It’s been an exhausting but satisfying and edifying week. I spent all of it speaking, rather than writing, and I learned a lot about the difference.
I) The written word
The occasion was my Special Report on “Democracy in California”, which was on the cover of the previous issue of The Economist, a cover as cheeky as one might expect of us (see above). The cover of the actual report (which is an insert of 11,000 words, eight chapters) looks like this:
It’s my fifth Special Report (we used to call those things “Surveys”). I usually urge people to read a Special Report on paper, or as a PDF, because it is really one single narrative, with each chapter leading to the next and none meant to be read in isolation. Online readers often land on one chapter and don’t realize it is part of something bigger.
Here are the chapters:
- The People’s Will
- Direct Democracy: Origin of the Species (I had the most fun with this one)
- Proposition 13: War by Initiative
- Stateside and abroad (this is a short box comparing other states and countries)
- California’s Legislature: The withering branch
- Education: A lesson in mediocrity
- How voters decide: What do you know? (The second-most fun, and most suprising)
- What next: Burn the wagons
I tried to remember and list all the sources here, but it’s inevitable that I forgot somebody, so apologies.
II) The spoken word
Once the report was published, two of my colleagues — Amy Jaick and Dayna De Simone, our brand enhancement geniuses — ferried me around California to “market” the report.
- It started with television (memorable chiefly because I was told to “park in Johnny Carson’s spot”),
- continued with radio and more radio,
- and then continued even more with lots of live-audience public speaking and debating, at UCLA, the World Affairs Council, the University of San Francisco, and on and on until I was numb and hoarse.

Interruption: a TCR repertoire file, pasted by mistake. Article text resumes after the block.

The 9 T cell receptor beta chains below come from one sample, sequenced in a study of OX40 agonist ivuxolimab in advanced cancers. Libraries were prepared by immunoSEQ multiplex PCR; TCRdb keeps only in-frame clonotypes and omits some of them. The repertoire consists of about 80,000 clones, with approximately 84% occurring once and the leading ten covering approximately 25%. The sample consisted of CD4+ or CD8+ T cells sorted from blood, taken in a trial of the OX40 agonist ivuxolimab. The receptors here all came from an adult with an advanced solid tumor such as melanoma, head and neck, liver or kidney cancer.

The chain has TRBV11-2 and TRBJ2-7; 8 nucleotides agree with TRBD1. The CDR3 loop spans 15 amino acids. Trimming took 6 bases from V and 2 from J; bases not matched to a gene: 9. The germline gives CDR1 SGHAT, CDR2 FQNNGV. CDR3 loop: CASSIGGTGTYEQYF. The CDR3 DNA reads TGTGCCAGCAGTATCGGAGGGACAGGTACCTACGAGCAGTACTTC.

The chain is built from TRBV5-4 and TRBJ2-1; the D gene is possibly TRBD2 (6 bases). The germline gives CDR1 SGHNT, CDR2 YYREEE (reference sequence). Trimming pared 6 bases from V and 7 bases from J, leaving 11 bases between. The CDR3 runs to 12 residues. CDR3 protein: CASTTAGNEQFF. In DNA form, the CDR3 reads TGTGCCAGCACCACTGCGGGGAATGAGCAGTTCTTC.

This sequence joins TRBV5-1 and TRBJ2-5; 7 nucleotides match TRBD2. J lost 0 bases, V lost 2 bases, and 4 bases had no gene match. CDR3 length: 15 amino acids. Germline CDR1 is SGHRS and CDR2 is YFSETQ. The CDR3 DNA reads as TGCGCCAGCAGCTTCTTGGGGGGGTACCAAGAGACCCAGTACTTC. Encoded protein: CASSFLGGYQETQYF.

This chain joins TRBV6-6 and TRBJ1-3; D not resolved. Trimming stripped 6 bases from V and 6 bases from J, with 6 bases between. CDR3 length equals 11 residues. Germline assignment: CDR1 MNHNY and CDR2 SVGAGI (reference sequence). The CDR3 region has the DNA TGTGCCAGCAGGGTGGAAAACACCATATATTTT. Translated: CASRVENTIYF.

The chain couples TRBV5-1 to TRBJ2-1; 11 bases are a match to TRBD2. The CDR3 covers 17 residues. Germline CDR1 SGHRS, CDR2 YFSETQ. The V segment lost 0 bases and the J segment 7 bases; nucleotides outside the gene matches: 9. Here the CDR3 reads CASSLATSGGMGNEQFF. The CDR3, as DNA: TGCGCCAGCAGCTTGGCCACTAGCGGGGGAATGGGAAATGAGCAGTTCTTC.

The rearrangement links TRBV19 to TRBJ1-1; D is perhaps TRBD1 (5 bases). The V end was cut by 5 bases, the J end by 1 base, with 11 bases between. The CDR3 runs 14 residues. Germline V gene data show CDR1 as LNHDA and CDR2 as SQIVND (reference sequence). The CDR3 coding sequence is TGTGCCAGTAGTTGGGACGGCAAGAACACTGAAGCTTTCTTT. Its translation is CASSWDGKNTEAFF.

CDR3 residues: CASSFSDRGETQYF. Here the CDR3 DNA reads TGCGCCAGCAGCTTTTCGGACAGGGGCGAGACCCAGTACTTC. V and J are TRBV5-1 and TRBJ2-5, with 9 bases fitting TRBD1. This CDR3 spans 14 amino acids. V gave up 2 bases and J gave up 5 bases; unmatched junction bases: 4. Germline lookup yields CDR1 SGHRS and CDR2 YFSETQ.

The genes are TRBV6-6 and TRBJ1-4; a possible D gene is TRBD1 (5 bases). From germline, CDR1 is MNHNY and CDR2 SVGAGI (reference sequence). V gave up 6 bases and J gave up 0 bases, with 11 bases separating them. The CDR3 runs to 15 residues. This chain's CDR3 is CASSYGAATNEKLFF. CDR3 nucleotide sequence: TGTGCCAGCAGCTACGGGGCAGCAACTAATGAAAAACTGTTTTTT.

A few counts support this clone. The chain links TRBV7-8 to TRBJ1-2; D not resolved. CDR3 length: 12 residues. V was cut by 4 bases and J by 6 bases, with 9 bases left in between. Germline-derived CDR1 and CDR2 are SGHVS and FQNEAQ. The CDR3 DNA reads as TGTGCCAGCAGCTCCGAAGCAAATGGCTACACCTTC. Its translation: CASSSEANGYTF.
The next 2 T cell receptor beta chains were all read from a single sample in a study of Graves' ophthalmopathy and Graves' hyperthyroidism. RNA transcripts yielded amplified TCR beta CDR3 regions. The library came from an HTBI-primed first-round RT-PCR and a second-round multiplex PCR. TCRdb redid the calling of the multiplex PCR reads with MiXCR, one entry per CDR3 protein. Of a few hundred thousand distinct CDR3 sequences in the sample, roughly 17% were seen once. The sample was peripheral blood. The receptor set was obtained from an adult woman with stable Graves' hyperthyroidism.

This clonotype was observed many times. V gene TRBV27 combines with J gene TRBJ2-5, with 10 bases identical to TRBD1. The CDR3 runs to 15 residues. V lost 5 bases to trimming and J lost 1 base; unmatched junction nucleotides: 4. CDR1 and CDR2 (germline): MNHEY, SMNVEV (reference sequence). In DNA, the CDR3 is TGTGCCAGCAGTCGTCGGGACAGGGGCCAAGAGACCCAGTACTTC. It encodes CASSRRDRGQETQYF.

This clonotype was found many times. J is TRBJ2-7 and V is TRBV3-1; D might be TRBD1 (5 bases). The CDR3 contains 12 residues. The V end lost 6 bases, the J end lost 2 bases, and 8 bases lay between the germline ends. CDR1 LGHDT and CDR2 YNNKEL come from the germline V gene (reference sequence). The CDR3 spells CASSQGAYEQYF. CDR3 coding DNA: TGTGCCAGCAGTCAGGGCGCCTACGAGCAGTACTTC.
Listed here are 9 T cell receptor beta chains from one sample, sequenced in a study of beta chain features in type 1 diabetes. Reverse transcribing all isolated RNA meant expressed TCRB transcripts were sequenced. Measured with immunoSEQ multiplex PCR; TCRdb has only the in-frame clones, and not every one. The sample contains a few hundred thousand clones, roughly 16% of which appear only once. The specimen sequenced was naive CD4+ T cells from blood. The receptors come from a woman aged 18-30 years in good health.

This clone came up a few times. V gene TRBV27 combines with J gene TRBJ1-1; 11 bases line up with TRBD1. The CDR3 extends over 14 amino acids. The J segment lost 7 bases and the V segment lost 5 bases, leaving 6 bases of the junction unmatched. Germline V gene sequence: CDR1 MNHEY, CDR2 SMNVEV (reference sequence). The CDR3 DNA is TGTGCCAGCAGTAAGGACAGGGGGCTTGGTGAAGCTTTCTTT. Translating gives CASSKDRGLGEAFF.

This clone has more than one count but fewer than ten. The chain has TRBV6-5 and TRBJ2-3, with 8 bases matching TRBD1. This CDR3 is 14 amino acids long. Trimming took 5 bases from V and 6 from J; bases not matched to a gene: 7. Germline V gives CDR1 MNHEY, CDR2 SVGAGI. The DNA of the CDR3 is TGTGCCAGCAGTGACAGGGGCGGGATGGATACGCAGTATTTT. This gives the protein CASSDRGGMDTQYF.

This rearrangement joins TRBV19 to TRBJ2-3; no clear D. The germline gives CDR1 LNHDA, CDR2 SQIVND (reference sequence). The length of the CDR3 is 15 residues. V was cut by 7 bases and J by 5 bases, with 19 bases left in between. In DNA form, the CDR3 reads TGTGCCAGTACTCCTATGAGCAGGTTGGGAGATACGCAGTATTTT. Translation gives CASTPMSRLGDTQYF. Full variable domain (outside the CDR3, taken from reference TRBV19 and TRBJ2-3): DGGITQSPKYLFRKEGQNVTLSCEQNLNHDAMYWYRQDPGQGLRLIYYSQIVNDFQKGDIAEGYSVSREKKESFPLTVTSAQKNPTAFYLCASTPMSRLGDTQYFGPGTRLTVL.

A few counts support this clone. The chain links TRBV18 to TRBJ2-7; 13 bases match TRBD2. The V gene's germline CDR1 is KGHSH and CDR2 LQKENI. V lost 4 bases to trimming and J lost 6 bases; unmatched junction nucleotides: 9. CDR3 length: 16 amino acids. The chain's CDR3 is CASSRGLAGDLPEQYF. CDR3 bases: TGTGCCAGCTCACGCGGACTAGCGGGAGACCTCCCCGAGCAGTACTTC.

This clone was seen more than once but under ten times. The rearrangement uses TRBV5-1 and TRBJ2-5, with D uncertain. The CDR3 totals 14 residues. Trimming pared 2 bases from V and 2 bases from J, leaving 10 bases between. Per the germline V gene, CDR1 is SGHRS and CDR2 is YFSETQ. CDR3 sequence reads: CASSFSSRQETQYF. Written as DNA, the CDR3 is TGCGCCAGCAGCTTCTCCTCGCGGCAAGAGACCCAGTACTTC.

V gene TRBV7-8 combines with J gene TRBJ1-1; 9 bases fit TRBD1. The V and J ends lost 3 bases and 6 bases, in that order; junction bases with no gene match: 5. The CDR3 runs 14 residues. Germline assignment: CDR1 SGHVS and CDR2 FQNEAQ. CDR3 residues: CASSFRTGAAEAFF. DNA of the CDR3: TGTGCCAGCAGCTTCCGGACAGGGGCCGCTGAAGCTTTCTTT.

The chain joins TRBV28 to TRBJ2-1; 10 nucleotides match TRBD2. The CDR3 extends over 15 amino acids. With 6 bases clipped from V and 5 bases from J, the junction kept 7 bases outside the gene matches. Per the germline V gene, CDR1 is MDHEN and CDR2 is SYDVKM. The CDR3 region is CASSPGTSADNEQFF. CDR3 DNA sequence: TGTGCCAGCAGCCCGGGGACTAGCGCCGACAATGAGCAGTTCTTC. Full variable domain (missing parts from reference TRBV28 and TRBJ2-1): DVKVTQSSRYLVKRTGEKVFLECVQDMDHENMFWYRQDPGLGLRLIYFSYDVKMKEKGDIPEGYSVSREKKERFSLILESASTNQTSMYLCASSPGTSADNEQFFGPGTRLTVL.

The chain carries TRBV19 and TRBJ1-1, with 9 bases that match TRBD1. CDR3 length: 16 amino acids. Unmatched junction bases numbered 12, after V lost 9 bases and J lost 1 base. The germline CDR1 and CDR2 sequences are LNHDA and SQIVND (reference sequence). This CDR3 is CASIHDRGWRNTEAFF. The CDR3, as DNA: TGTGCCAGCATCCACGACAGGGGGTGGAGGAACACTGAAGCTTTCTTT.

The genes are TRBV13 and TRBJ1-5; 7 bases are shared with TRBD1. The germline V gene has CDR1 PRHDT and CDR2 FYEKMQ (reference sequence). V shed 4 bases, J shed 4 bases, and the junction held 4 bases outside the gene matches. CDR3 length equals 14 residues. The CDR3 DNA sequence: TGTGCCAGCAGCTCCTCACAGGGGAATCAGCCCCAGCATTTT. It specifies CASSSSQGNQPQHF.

As you might remember, I’ve long been pondering the difference between the written and the spoken word, so it was constantly on my mind this week. The two are really completely different. You can write well but speak awfully, or speak well but write awfully. (You can also be good or bad at both, of course).
All of which is to say that this was really a great warm-up for the speaking I’ll probably be doing in January when my book comes out.
In particular, I now appreciate the importance and difficulty of being a good “accordion”. Which is to say: You have to be able to expand and contract at will — ie, to speak equally well about (in this case) all 11,000 written words in
- 1 minute,
- 2 minutes,
- 10 minutes,
- 30 minutes and
- 1 hour.
And that takes quite a bit of practice, especially since I don’t believe in using any written notes at all.
The only reason, as far as I can tell, why somebody might want to hear a writer speak (as opposed to just reading his writing) is spontaneity, which equals authenticity. If you’re speaking from written notes, how can you be spontaneous? Whenever I’m in an audience and a speaker uses written notes, the oratory is dead and boring.
So I speak “naked”, as it were, which can, admittedly, be a bit nerve-racking. I did get sidetracked a couple of times. But as the week went on I got better at my pacing. Every talk was partly the same and partly different, and Amy and Dayna gave me great feedback on what worked and what didn’t, so that “the speech” kept improving.
And the reaction from the various audiences was fantastic. At every event, we ended up having a lively debate. I was learning a lot from the audience. And learning is really my main hobby. So I guess it was a good week.